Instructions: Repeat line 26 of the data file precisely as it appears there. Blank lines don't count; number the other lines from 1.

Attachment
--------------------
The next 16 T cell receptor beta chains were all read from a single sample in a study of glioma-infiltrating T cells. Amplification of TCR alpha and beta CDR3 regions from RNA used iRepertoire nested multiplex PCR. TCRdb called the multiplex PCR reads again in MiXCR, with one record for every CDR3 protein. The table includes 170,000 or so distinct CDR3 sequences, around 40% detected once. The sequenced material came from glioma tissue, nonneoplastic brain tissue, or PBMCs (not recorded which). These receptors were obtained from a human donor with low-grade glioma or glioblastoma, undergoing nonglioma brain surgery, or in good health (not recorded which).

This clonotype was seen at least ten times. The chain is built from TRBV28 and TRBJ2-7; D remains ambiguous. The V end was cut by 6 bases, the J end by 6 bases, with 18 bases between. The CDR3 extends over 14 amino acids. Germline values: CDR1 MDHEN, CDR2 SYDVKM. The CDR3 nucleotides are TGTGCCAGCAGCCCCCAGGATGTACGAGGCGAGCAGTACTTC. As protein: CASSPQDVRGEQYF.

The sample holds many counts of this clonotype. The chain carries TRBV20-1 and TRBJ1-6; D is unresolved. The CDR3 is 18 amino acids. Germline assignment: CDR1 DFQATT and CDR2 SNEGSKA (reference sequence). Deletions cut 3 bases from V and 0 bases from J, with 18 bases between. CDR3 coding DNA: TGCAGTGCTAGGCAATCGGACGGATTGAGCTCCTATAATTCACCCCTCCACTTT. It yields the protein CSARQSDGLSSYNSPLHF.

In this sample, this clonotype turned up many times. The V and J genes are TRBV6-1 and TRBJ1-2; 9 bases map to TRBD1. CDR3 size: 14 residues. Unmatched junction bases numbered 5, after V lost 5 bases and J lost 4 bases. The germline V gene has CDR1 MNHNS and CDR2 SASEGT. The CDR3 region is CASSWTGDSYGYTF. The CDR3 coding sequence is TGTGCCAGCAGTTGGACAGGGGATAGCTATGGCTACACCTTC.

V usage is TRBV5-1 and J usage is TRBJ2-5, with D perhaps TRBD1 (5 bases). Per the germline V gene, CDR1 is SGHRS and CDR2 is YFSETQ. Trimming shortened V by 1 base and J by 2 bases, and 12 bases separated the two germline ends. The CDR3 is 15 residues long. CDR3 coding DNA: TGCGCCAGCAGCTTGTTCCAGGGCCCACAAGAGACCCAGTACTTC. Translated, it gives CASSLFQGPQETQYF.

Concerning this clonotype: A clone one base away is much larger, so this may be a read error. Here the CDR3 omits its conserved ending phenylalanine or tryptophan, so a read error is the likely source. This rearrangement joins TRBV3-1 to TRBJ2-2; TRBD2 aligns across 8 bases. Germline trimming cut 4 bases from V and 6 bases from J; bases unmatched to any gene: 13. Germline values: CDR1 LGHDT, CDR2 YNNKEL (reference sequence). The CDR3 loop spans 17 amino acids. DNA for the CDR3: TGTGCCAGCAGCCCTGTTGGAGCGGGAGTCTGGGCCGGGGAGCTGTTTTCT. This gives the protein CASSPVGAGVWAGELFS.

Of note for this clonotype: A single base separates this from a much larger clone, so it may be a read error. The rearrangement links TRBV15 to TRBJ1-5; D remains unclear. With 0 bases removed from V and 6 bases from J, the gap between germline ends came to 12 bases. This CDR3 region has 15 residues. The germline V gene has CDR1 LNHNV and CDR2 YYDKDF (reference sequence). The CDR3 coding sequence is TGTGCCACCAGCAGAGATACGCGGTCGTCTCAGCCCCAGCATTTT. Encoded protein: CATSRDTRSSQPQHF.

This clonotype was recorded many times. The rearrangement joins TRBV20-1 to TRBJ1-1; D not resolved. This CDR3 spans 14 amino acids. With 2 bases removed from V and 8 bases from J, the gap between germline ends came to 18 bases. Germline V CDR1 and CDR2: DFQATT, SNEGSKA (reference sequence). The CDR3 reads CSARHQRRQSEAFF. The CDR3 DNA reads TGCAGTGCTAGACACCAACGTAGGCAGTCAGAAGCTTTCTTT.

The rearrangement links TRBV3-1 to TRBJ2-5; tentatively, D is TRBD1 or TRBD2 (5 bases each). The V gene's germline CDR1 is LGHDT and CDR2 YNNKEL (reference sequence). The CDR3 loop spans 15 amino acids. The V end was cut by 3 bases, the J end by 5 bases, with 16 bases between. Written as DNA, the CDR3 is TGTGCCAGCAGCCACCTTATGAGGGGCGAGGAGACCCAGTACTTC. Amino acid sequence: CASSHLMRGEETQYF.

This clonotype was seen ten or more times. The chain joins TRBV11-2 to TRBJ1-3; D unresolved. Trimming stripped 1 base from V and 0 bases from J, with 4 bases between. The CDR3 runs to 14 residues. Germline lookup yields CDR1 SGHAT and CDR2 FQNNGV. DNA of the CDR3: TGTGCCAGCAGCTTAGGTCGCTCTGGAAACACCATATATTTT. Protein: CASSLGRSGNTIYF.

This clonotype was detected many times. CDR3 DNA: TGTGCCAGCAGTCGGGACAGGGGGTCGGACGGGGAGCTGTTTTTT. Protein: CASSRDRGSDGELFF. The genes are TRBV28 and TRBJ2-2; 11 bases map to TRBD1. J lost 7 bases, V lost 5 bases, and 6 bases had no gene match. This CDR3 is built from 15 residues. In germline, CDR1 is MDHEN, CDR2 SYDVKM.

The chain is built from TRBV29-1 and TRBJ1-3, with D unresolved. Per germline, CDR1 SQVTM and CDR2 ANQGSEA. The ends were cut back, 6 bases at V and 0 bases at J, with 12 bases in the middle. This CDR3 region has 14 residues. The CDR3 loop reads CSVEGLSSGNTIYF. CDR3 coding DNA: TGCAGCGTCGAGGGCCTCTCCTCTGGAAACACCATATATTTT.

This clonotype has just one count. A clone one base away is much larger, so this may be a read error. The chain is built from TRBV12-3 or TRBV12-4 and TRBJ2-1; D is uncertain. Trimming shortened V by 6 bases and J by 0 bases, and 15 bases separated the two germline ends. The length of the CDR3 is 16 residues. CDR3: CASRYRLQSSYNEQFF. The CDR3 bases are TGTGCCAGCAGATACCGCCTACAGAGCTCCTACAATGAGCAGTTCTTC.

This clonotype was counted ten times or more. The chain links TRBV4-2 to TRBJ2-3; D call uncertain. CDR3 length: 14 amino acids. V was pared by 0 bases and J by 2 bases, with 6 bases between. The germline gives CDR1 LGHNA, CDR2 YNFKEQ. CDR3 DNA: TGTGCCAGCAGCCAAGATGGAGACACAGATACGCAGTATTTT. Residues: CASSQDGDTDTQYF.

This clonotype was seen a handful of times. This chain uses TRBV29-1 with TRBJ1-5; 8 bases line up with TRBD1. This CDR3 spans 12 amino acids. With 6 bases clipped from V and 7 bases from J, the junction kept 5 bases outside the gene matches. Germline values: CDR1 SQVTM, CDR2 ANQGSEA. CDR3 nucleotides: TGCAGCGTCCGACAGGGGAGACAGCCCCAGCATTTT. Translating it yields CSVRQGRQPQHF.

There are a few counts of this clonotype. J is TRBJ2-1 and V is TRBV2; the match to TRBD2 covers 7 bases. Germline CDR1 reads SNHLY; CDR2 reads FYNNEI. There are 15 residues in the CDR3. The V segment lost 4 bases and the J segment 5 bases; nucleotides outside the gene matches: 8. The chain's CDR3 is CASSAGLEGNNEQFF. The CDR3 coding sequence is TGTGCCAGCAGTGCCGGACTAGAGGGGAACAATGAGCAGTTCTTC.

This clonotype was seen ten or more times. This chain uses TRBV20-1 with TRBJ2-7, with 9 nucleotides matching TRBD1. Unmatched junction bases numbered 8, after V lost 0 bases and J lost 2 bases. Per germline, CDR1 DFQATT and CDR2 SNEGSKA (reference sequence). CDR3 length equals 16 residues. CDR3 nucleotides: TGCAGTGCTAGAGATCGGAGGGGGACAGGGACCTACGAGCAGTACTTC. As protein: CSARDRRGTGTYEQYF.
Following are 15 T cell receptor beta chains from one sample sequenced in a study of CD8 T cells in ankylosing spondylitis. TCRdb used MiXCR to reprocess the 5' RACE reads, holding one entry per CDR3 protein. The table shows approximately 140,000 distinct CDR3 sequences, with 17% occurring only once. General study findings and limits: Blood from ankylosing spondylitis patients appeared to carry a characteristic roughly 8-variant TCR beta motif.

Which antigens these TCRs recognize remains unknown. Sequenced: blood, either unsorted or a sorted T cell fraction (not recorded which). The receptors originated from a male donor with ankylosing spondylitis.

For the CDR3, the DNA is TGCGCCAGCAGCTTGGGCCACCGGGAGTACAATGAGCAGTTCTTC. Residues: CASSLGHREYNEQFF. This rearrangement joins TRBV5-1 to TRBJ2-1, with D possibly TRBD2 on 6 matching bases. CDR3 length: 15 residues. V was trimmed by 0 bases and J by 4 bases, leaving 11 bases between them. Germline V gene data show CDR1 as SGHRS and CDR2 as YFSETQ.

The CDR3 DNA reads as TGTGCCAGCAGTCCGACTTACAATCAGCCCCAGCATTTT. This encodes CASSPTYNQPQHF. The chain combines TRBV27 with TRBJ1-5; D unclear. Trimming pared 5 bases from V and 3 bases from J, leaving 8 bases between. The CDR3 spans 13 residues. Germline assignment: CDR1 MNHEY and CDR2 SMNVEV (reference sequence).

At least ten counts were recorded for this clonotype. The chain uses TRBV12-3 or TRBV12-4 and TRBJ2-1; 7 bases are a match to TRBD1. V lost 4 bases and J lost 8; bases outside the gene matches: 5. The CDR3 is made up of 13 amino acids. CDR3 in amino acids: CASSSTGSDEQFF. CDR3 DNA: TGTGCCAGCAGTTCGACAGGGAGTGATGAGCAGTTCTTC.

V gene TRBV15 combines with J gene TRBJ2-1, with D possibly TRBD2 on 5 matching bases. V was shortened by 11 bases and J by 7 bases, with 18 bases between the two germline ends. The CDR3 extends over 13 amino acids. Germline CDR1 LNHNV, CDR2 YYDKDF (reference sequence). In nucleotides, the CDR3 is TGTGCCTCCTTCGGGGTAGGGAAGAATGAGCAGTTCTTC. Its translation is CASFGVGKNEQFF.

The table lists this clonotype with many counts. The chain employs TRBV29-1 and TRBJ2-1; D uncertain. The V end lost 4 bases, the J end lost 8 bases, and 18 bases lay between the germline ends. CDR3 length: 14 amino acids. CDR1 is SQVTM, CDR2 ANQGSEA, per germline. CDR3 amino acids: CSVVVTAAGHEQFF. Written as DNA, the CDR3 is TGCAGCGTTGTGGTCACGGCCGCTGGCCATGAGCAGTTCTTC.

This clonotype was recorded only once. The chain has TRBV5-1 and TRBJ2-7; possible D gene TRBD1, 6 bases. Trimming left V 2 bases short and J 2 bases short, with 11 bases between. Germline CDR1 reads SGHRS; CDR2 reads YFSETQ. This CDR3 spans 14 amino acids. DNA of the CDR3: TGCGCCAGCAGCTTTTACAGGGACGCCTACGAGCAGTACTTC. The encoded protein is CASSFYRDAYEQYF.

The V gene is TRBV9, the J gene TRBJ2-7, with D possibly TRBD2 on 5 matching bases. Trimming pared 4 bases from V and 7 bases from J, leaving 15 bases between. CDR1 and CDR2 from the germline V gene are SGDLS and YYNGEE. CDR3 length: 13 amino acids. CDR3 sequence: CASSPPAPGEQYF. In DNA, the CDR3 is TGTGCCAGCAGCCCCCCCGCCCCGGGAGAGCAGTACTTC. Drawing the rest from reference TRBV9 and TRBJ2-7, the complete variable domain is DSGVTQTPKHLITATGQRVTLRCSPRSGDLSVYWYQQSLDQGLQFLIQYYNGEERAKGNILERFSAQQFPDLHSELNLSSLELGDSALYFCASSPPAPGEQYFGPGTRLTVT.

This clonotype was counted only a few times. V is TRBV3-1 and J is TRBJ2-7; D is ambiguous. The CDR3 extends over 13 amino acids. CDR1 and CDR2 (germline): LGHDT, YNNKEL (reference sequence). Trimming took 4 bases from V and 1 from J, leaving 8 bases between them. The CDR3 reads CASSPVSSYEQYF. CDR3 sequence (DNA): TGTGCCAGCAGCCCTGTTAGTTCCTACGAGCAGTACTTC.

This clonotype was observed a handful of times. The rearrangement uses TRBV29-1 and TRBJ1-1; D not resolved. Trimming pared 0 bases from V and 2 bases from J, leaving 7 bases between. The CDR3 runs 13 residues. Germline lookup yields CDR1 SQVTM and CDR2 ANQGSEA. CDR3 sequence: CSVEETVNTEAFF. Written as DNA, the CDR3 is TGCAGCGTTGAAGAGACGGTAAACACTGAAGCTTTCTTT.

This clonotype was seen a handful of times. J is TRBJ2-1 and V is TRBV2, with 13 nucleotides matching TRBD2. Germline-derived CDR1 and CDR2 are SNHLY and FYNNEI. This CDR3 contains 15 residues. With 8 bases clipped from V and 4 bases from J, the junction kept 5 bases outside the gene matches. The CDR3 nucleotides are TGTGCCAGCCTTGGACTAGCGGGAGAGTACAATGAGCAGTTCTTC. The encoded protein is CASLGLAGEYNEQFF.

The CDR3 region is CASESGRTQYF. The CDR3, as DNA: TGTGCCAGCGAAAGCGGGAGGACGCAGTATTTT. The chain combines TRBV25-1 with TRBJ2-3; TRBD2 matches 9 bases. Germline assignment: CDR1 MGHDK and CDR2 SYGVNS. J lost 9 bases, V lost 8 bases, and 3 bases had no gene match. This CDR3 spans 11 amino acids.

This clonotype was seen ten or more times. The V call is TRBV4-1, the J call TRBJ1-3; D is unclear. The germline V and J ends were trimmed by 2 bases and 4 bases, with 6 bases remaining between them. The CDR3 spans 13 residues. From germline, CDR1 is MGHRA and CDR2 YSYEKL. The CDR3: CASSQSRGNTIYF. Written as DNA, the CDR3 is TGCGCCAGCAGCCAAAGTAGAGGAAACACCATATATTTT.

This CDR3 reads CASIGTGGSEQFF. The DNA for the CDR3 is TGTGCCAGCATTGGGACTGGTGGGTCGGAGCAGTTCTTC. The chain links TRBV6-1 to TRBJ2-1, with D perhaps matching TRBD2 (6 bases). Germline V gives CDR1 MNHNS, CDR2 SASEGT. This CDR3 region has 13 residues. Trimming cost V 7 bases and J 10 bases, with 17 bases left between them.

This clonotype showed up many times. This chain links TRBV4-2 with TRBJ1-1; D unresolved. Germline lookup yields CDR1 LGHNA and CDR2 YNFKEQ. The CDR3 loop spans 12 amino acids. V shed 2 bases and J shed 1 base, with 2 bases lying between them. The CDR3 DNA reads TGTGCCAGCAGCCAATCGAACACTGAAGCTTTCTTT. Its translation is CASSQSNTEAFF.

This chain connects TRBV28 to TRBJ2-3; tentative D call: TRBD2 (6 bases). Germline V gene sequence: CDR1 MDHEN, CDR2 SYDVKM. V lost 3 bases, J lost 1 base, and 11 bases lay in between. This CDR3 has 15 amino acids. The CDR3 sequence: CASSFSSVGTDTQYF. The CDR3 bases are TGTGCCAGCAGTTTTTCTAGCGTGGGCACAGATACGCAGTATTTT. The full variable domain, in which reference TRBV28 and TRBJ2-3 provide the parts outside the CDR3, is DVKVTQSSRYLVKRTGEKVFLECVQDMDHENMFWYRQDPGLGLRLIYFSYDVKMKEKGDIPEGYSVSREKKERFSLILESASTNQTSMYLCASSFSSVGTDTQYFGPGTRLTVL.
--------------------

The V gene is TRBV9, the J gene TRBJ2-7, with D possibly TRBD2 on 5 matching bases. Trimming pared 4 bases from V and 7 bases from J, leaving 15 bases between. CDR1 and CDR2 from the germline V gene are SGDLS and YYNGEE. CDR3 length: 13 amino acids. CDR3 sequence: CASSPPAPGEQYF. In DNA, the CDR3 is TGTGCCAGCAGCCCCCCCGCCCCGGGAGAGCAGTACTTC. Drawing the rest from reference TRBV9 and TRBJ2-7, the complete variable domain is DSGVTQTPKHLITATGQRVTLRCSPRSGDLSVYWYQQSLDQGLQFLIQYYNGEERAKGNILERFSAQQFPDLHSELNLSSLELGDSALYFCASSPPAPGEQYFGPGTRLTVT.